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Continue being a light to all, in all we do

 I am wishing all of you a very Happy Hanukkah!  As we light the first candle tonight, I pray that the lights bring brightness to your lives and remind you of the strength of our people in times of darkness. Lately, we’ve been walking the path of the Maccabees, a small, mighty group that had to maintain their voice and strength against the Greeks who sought to abolish Judaism and the Jewish people. Hanukkah reminds us to re-dedicate ourselves to keeping alive the flame of culture, and peoplehood.

Now more than ever, this Hanukkah, we need to rededicate ourselves to Judaism and to the fight for all Jewish people. We are doing this out of necessity because of the times we live in. We are raising money, we are rallying, we are praying, and we are fighting against anti-Semitism through letters, emails, and conversation. Today in “The KItchen” we were baking “Challahs for Healing”- we will sell them to raise money for Otfim, an organization that supports Israeli victims of terror. Not only are we raising money, but in our kitchen, a group of women were sharing their own current experiences with anti-Semitism, and we are supporting each other.

At last week’s Shabbat Service, we rededicated ourselves by presenting and performing the work “Judas Maccabaeus” by G.F. Handel. Handel wasn’t Jewish, and his choice to compose a work on the story of Hanukkah is significant. Handel was an ally to the Jewish people, and his music, his message, and the historical context speaks to this. We all need supporters right now, especially non-Jewish ones.

England expelled its Jews in 1290. They were allowed to return in the 1650s by Oliver Cromwell. At the time the oratorio was written, Jews had been living in England for a little less than 100 years. There was a raging debate about the legal status of Jews in England in the 1740s resulting in a slight improvement for Jews obtaining naturalization.

At the same time, British intellectuals were debating as to whether or not Jews could become English via education or whether they were a separate and unassimilable people. Handel jumped into that debate with both feet advocating a pro-Jewish viewpoint. He did that repeatedly with various compositions. In Judas Maccabaeus, he transforms the name Judas from an evil person to a hero.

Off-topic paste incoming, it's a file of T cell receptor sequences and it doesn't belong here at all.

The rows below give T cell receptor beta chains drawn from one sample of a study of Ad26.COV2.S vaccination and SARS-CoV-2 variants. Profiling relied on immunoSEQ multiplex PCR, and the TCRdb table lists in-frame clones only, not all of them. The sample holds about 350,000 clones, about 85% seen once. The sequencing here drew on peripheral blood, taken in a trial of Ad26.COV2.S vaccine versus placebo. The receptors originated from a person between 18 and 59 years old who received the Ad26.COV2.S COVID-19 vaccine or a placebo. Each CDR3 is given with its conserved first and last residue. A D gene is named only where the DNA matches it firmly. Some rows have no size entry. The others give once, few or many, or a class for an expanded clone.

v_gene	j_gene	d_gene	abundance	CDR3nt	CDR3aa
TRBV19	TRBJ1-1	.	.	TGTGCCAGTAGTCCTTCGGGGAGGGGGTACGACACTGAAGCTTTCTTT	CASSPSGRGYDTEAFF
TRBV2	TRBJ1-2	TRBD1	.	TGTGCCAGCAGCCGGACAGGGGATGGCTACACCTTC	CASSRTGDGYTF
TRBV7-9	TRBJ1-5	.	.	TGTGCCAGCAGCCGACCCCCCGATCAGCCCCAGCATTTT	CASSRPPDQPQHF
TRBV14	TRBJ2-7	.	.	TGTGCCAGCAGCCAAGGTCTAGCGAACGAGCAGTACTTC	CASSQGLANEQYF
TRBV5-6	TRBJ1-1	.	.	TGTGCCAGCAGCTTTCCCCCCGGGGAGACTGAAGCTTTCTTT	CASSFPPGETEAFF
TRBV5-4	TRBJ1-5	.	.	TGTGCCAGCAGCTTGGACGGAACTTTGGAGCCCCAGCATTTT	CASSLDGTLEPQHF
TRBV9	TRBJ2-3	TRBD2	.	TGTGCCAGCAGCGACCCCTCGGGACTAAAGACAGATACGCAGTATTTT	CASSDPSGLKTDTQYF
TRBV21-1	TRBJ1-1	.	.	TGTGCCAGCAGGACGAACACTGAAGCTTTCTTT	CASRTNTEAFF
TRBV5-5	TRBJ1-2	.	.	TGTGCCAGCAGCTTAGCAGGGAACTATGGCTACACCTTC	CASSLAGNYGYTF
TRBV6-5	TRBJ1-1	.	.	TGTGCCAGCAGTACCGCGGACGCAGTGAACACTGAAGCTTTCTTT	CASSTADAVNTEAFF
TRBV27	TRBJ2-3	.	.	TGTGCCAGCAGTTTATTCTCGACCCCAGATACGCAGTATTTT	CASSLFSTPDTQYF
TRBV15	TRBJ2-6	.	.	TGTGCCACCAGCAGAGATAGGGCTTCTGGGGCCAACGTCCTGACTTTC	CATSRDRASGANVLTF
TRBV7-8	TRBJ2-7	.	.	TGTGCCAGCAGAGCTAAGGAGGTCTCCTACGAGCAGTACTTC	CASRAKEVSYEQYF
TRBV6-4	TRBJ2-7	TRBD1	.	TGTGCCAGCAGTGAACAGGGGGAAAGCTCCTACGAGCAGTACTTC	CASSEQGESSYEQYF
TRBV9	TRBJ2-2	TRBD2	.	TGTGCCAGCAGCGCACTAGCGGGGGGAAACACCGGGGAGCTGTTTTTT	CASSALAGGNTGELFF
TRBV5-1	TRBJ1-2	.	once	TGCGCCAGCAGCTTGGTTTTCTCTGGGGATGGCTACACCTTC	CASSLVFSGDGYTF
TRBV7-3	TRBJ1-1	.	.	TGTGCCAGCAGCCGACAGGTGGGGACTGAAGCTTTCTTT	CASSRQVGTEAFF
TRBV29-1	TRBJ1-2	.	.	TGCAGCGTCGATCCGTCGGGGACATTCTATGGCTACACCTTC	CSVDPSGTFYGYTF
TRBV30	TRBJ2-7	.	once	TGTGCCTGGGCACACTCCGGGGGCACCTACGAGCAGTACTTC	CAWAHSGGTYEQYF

The oratorio was written in 1746, and received its premiere performance in 1747 in Covent Garden, London, England. Handel wrote Judas Maccabaeus to pay tribute to an English general who had just won a major battle. He used the Hanukkah story as written in the Book of the Maccabees as his plot. As you can imagine, Handel’s oratorio made him very popular among the Jewish community of London.

He also re-interprets Hanukkah not only as a religious story about God, and he is very good at praising God, but as a struggle for liberty. As such, it is an early statement about democracy in English culture, which would impact the American scene 30 years later. Moreover, the composer also anticipates English Zionism in this work. Ultimately, of course, it is Great Britain which issues the Balfour declaration was a public pledge by Britain in 1917 declaring its aim to establish “a national home for the Jewish people” in Palestine.

I ask you to again listen to our performance of Judas Maccabaeus from last Shabbat. A group of 60 musicians, instrumentals, Shir KI and community singers under the direction of our amazing Hazzan David Tilman with our talented organist, Andrew Senn did an outstanding job bringing life, love and glorious music to this work. May this music lift your spirit today as you remember that throughout history we have had allies. It is our job to retell the stories that give us strength and light, and to continue being a light to all, in all we do.

Special credit to Rabbi Lance Sussman and Hazzan David Tilman for their contributions to this EKI